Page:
Suspension railway

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A suspension railway is a form of elevated monorail where the vehicle is suspended from a fixed track (as opposed to a cable used in aerial tramways), which is built above street level, over a river or canal, or an existing railway track.

History[edit]

Palmer System and Cheshunt Railway[edit]

The British engineer Henry Robinson Palmer (1795–1844) filed a patent application for a horse-drawn suspended single-rail system in 1821, and constructed a demonstration at Woolwich Arsenal soon afterwards.[1]

German industrial pioneer, thinker and politician Friedrich Harkort built a demonstration track of Palmers' system in 1826, in Elberfeld, Germany, at the time commercial centre of the early industrial area Wupper Valley. The steelmill owner had the vision of a coal-carrier railway between Wupper Valley and the nearby coal-mining region of Ruhr, which would connect his own factories in Elberfeld and Deilbachtal. Due to protests from mill owners that were not integrated along the line and from the transporting branch[clarification needed], this idea could not be executed.[2]

The first suspended railway was opened at Cheshunt on June 25, 1825 using Palmer's patent. It was actually built to carry bricks, but as an opening stunt it carried passengers, in doing so writing monorail history.[1][3]

A work, Description of the suspension railway invented by Maxwell Dick: with engravings By Maxwell Dick, published in Irvine, Scotland in 1830, refers to an Aerial tramway/cable car system.[4]

Enos Electric Railway[edit]

The Enos Electric Railway, an electric powered monorail with wagons suspended from an elevated frame of open steelwork, was demonstrated in the grounds of the Daft Electric Company in Greenville, New Jersey in 1886. It was built out of lightweight steel construction and had a great performance, but to circumstances unclear till now, was never expanded.[5][6]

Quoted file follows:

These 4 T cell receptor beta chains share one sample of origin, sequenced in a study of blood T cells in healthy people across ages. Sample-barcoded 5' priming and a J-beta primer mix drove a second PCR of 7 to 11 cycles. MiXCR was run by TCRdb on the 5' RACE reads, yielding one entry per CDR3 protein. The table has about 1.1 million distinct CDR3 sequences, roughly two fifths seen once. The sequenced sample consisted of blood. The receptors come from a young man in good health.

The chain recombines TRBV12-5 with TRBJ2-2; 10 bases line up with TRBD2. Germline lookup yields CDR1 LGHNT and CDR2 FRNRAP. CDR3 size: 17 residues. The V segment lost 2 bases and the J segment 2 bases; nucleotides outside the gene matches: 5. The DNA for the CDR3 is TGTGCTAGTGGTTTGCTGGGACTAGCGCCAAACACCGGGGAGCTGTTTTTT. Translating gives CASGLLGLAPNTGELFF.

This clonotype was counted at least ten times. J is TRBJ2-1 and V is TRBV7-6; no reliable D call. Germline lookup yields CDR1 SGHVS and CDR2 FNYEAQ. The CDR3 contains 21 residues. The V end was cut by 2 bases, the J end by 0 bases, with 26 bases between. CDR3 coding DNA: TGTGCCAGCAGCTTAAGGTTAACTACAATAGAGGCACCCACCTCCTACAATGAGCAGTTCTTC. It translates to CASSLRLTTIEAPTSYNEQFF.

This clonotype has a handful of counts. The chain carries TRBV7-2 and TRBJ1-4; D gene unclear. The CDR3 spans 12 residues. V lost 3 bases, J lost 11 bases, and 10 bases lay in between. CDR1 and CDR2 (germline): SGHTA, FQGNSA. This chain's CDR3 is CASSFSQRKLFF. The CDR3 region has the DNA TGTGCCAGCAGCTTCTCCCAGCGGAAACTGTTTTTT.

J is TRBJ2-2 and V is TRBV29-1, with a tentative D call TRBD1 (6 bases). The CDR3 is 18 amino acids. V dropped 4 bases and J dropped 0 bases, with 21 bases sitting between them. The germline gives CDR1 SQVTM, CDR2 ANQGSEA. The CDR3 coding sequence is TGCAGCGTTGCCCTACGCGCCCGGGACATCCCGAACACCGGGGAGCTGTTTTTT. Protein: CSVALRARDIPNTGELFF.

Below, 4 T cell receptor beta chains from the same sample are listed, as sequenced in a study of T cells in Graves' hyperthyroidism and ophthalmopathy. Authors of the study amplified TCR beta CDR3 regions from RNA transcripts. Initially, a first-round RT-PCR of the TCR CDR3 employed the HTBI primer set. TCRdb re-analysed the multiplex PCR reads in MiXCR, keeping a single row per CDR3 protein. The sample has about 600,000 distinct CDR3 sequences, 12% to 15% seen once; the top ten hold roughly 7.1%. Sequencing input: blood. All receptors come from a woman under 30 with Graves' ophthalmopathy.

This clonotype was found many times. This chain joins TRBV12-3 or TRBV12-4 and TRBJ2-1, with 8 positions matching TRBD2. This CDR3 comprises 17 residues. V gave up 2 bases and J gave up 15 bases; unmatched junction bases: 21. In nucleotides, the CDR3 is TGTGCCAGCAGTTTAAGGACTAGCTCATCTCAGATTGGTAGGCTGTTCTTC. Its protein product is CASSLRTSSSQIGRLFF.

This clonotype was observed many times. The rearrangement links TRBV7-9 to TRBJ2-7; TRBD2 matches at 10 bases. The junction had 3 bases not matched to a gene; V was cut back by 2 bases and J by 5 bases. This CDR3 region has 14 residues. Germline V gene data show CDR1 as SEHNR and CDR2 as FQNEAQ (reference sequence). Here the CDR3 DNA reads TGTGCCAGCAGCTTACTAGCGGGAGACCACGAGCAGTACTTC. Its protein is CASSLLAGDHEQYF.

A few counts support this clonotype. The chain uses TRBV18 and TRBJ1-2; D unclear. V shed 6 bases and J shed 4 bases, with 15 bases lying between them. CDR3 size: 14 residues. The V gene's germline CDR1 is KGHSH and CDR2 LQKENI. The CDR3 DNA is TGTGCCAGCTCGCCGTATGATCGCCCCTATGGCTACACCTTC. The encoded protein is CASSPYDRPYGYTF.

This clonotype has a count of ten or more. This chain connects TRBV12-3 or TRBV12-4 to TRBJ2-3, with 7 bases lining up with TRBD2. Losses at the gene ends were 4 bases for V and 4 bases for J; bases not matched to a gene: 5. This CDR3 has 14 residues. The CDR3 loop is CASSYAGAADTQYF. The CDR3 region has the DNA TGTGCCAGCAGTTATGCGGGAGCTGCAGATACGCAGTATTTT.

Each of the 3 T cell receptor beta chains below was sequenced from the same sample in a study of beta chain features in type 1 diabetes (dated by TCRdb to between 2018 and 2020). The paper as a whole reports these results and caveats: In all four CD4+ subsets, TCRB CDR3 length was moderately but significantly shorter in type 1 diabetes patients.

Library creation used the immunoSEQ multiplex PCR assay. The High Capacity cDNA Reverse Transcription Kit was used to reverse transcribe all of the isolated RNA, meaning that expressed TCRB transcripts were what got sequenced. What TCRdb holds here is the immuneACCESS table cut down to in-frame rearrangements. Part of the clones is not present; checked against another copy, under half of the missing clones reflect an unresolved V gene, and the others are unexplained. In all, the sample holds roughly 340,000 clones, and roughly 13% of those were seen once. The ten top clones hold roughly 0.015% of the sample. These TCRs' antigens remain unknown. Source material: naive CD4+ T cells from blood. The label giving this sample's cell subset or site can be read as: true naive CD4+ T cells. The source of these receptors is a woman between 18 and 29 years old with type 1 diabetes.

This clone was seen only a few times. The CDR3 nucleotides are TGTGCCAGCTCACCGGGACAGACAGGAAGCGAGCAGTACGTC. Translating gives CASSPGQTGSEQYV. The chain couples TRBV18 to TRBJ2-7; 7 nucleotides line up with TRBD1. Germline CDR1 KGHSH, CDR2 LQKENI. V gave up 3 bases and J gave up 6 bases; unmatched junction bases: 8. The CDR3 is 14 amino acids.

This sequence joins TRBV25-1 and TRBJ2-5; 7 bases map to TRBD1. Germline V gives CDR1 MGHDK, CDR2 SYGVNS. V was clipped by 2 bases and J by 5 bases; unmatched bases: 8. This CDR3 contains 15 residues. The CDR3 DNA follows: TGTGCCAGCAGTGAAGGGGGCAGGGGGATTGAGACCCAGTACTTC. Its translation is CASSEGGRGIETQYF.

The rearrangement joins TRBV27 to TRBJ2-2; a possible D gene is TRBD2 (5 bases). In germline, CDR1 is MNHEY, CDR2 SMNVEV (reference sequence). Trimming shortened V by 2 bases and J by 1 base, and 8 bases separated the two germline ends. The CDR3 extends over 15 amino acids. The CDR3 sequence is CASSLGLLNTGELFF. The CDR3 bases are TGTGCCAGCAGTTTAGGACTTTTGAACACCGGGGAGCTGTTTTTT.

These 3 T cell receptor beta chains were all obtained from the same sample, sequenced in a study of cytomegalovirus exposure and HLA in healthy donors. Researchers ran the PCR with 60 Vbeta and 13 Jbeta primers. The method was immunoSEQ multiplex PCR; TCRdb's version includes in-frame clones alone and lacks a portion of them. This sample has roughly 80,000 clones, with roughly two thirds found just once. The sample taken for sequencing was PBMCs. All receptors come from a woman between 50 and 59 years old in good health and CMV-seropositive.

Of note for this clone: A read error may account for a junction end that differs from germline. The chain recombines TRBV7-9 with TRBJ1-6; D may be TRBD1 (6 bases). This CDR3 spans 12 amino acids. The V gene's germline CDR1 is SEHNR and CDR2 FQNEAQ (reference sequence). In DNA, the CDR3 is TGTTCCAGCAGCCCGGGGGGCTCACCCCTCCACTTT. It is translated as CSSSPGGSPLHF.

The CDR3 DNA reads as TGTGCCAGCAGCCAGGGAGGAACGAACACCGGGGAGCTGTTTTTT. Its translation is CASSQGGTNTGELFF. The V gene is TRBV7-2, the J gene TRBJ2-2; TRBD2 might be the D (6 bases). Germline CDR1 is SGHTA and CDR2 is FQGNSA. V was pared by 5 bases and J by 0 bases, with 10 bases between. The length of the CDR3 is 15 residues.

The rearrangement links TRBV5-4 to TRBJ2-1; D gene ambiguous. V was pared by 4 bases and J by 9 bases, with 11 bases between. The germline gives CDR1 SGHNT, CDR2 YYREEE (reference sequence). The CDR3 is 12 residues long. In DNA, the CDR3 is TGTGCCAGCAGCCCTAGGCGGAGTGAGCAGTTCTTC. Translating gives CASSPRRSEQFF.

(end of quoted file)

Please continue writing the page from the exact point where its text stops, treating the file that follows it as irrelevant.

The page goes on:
The design of the rail-frame appears to have influenced Eugen Langen, as his Wuppertal Schwebebahn framing bears a remarkable likeness to the Enos construction.

Electrical Elevated Railway System Eugen Langen or Floating Tram[edit]

Section of the Wuppertal Suspension Railway installation in Wuppertal, Germany

During the 1880s the German businessman and engineer Eugen Langen experimented in his Cologne sugar factory with a low leveled one-track suspension railway system for the transportation of raw materials.[7] He was a business partner of Nicolaus Otto, the inventor of the internal-combustion engine, and probably knew the Palmer Railway. In the nearby expanding industrial zone of Wupper Valley, entrepreneurs and governors were looking for a modern urban transportation system. A cooperation of politicians and businessmen from the Barmen-Elberfeld industrial area around 1890 ordered from the factory of Otto and Langen, now Deutz, an electric powered elevated railway system. The official name was Anlage einer elektrischen Hochbahn (Schwebebahn), System Eugen Langen Köln or Electrical Elevated Railroad (Floating tram) Installation, System Eugen Langen Cologne.[8]